Seems I get asked these questions from time to time..
Why are you so active on Google+?
Why are you so passionate about showing people how to use Google+?
What’s the deal with Mr Business Golf?
Naturally, the people who ask me these questions have just ran across my digital footprint and I assume are surprised to see a guy my age with so much practical knowledge of the do’s and don’t of social media.
The fact is, I have been out here in La-La-Land for over half the lives of many of the people who are asking me these questions. Yes, since 1999 I have been plowing around the internet finding out how social networking worked. I won’t go into my complete history of my existence out here but will say that Mark Zuckerburg was in junior high when I joined my first social network under an assumed name.
Why I am still around is probably the better question to answer for those of you who are still reading. To tell you the complete story will take a bit and maybe a series of blogs..so here goes.
I find the internet a fascinating world. In the beginning my reason for learning more about the internet was based on me rapidly running into being forced into retirement via the era of corporate America feeling anyone over 30 was too old. So, I needed to find something else to do. Naturally, as most people who have worked over 30 years for the same company the thought of doing something different was chilling, but not for me.
Wanted to Work In Golf Industry
I wanted to do something else and golf was something I really enjoyed. Having put on dozen of golf tournaments and events for the employees of the company and working directly with the PGA to make those happen I thought maybe working for the PGA would be a cool job. My effort to work inside of Golf lead me to helping Golf from the outside by using my extensive training in project and operations management to identify what was causing business people to stop playing the game of golf.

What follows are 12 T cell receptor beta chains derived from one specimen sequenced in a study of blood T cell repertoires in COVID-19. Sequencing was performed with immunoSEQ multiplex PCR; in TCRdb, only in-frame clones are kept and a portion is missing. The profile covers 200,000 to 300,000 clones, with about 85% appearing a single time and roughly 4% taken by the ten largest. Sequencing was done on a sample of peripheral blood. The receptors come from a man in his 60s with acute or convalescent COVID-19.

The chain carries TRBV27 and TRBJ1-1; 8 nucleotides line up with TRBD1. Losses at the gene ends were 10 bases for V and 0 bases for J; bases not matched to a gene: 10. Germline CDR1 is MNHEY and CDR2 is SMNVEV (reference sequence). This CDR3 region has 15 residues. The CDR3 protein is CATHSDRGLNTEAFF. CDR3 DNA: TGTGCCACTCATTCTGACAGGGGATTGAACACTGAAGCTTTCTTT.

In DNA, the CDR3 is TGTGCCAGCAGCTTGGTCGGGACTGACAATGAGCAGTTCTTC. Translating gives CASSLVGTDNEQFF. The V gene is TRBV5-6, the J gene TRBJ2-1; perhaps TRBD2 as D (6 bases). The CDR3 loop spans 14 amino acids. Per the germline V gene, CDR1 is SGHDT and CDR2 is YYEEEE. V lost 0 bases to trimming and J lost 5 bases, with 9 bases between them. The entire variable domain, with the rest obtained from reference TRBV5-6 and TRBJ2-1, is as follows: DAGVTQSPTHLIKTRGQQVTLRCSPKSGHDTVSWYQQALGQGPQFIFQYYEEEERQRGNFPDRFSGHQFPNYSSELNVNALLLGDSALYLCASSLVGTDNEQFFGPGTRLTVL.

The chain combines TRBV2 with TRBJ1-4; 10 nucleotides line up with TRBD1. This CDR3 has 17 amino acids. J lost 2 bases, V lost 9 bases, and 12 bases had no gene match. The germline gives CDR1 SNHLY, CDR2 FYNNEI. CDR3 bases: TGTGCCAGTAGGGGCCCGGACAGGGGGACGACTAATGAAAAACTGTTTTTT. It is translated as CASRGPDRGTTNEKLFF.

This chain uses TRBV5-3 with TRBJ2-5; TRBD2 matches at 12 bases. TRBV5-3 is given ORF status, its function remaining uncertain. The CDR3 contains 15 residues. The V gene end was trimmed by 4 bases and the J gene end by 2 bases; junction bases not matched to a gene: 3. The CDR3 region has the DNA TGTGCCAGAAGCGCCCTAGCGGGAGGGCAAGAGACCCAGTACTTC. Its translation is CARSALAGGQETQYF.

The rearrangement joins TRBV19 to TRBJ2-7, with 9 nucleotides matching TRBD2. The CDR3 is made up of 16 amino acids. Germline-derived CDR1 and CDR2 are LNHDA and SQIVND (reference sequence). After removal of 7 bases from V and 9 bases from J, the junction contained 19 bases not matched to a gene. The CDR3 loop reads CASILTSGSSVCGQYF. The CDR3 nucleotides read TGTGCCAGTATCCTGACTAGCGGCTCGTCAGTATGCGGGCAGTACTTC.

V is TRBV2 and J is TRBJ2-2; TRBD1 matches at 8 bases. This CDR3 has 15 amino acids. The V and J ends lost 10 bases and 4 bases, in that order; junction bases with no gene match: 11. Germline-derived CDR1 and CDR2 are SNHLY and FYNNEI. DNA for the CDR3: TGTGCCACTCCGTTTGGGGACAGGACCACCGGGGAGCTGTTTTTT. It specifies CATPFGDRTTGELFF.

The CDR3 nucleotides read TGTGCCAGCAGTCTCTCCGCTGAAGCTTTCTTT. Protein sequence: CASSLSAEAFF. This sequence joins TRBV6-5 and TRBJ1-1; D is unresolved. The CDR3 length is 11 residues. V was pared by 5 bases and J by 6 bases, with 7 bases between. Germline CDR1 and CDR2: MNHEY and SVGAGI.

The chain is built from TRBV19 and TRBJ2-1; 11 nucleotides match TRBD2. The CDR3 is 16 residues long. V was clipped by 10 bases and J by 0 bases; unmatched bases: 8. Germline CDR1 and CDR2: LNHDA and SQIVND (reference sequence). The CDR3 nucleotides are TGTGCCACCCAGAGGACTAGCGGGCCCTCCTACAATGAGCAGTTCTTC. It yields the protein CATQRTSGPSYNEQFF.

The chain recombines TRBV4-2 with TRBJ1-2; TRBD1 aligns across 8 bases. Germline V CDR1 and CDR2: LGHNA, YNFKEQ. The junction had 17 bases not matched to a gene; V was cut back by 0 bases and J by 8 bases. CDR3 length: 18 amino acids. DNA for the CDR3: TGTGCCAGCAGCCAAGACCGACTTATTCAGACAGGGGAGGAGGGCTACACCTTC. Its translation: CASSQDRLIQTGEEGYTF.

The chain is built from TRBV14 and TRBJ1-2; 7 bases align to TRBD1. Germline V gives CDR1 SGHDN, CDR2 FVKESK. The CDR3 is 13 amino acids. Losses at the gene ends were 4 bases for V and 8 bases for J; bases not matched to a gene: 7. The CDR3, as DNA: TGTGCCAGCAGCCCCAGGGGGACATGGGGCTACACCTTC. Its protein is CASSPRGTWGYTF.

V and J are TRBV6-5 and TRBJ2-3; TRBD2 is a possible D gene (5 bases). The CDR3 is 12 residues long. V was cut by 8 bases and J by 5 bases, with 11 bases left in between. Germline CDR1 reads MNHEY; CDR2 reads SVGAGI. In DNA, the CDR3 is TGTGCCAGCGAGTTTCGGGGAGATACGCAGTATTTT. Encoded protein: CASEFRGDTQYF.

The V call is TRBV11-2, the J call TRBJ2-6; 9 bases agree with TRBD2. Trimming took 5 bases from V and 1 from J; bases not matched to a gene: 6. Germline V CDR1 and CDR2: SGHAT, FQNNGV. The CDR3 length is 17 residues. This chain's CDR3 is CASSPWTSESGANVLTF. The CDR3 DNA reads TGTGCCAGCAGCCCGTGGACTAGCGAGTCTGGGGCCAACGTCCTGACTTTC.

What the PGA saw, back in 2000, was a the beginning of the dip in the golf economy which they predicted would bottom out in 2005. They were off by three years with the golf economy hitting bottom in 2008.
What the PGA saw was a sag in the middle of their economy. The Golf economy is based on a linear scale which is connected on one end by the golfer who plays golf once or twice a year and spends on average less than $500 a year on golf. On the other end of the spectrum is the mega billion revenue generator professional golf tournaments. These two extremes in the golf industry economy were tied together with the golfers who spent their money on golf to promote their business. Since 2 our of 3 golfers fall into the business golfer ranking it was import to the PGA to find out why they were leaving golf..and taking their credit cards with them.
This is where my journey lead me to begin validating what works, and what does not, in La-La-Land. Make sure to check out Part 2 to learn more about Why I Do What I Do!
Let me know how I can help.